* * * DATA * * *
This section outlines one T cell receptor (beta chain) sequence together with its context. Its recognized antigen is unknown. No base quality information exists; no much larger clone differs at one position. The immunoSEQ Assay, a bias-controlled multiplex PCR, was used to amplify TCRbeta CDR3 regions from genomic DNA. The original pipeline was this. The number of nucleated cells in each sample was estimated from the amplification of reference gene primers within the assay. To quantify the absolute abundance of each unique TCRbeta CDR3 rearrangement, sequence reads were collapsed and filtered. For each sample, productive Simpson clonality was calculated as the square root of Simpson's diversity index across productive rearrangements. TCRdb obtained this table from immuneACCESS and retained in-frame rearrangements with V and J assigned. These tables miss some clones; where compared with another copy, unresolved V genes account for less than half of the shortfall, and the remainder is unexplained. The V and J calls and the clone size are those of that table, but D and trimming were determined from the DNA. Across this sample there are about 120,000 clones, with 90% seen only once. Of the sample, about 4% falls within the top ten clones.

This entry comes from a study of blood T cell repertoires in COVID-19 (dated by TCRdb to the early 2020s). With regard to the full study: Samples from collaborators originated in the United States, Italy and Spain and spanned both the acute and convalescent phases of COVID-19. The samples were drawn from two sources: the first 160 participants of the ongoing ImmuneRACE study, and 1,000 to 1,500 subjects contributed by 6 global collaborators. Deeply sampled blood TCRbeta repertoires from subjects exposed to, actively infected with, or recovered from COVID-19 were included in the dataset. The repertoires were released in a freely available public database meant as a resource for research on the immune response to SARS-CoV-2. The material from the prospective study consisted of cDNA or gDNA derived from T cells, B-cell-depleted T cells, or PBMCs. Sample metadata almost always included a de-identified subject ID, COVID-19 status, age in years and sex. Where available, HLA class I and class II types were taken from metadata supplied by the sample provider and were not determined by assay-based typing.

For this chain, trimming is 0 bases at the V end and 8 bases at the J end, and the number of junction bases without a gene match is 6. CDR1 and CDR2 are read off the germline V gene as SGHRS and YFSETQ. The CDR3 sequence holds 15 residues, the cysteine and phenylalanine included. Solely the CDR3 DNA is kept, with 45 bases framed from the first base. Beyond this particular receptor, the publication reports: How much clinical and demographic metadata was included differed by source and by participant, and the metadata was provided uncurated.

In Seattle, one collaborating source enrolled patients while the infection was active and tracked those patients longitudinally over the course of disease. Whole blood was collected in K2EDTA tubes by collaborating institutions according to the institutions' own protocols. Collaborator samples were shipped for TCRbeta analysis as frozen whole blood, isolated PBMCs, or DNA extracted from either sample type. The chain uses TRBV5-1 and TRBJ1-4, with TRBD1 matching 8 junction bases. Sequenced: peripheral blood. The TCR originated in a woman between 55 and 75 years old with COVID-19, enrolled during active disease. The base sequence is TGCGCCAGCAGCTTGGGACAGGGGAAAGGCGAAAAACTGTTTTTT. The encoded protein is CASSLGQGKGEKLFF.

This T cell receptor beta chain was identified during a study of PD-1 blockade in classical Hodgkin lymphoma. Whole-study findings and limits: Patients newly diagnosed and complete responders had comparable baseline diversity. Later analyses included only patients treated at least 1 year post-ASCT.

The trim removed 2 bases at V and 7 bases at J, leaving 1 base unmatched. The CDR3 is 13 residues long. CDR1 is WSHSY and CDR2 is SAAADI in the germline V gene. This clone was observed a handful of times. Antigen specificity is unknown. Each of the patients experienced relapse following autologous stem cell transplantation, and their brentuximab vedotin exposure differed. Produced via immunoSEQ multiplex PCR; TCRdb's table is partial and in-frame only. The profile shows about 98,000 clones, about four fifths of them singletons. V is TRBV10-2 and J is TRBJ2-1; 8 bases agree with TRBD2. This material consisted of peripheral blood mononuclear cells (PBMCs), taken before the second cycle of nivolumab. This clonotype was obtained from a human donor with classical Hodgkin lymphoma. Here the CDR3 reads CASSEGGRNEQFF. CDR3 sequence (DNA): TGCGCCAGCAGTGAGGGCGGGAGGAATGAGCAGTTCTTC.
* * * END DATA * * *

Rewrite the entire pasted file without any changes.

This section outlines one T cell receptor (beta chain) sequence together with its context. Its recognized antigen is unknown. No base quality information exists; no much larger clone differs at one position. The immunoSEQ Assay, a bias-controlled multiplex PCR, was used to amplify TCRbeta CDR3 regions from genomic DNA. The original pipeline was this. The number of nucleated cells in each sample was estimated from the amplification of reference gene primers within the assay. To quantify the absolute abundance of each unique TCRbeta CDR3 rearrangement, sequence reads were collapsed and filtered. For each sample, productive Simpson clonality was calculated as the square root of Simpson's diversity index across productive rearrangements. TCRdb obtained this table from immuneACCESS and retained in-frame rearrangements with V and J assigned. These tables miss some clones; where compared with another copy, unresolved V genes account for less than half of the shortfall, and the remainder is unexplained. The V and J calls and the clone size are those of that table, but D and trimming were determined from the DNA. Across this sample there are about 120,000 clones, with 90% seen only once. Of the sample, about 4% falls within the top ten clones.

This entry comes from a study of blood T cell repertoires in COVID-19 (dated by TCRdb to the early 2020s). With regard to the full study: Samples from collaborators originated in the United States, Italy and Spain and spanned both the acute and convalescent phases of COVID-19. The samples were drawn from two sources: the first 160 participants of the ongoing ImmuneRACE study, and 1,000 to 1,500 subjects contributed by 6 global collaborators. Deeply sampled blood TCRbeta repertoires from subjects exposed to, actively infected with, or recovered from COVID-19 were included in the dataset. The repertoires were released in a freely available public database meant as a resource for research on the immune response to SARS-CoV-2. The material from the prospective study consisted of cDNA or gDNA derived from T cells, B-cell-depleted T cells, or PBMCs. Sample metadata almost always included a de-identified subject ID, COVID-19 status, age in years and sex. Where available, HLA class I and class II types were taken from metadata supplied by the sample provider and were not determined by assay-based typing.

For this chain, trimming is 0 bases at the V end and 8 bases at the J end, and the number of junction bases without a gene match is 6. CDR1 and CDR2 are read off the germline V gene as SGHRS and YFSETQ. The CDR3 sequence holds 15 residues, the cysteine and phenylalanine included. Solely the CDR3 DNA is kept, with 45 bases framed from the first base. Beyond this particular receptor, the publication reports: How much clinical and demographic metadata was included differed by source and by participant, and the metadata was provided uncurated.

In Seattle, one collaborating source enrolled patients while the infection was active and tracked those patients longitudinally over the course of disease. Whole blood was collected in K2EDTA tubes by collaborating institutions according to the institutions' own protocols. Collaborator samples were shipped for TCRbeta analysis as frozen whole blood, isolated PBMCs, or DNA extracted from either sample type. The chain uses TRBV5-1 and TRBJ1-4, with TRBD1 matching 8 junction bases. Sequenced: peripheral blood. The TCR originated in a woman between 55 and 75 years old with COVID-19, enrolled during active disease. The base sequence is TGCGCCAGCAGCTTGGGACAGGGGAAAGGCGAAAAACTGTTTTTT. The encoded protein is CASSLGQGKGEKLFF.

This T cell receptor beta chain was identified during a study of PD-1 blockade in classical Hodgkin lymphoma. Whole-study findings and limits: Patients newly diagnosed and complete responders had comparable baseline diversity. Later analyses included only patients treated at least 1 year post-ASCT.

The trim removed 2 bases at V and 7 bases at J, leaving 1 base unmatched. The CDR3 is 13 residues long. CDR1 is WSHSY and CDR2 is SAAADI in the germline V gene. This clone was observed a handful of times. Antigen specificity is unknown. Each of the patients experienced relapse following autologous stem cell transplantation, and their brentuximab vedotin exposure differed. Produced via immunoSEQ multiplex PCR; TCRdb's table is partial and in-frame only. The profile shows about 98,000 clones, about four fifths of them singletons. V is TRBV10-2 and J is TRBJ2-1; 8 bases agree with TRBD2. This material consisted of peripheral blood mononuclear cells (PBMCs), taken before the second cycle of nivolumab. This clonotype was obtained from a human donor with classical Hodgkin lymphoma. Here the CDR3 reads CASSEGGRNEQFF. CDR3 sequence (DNA): TGCGCCAGCAGTGAGGGCGGGAGGAATGAGCAGTTCTTC.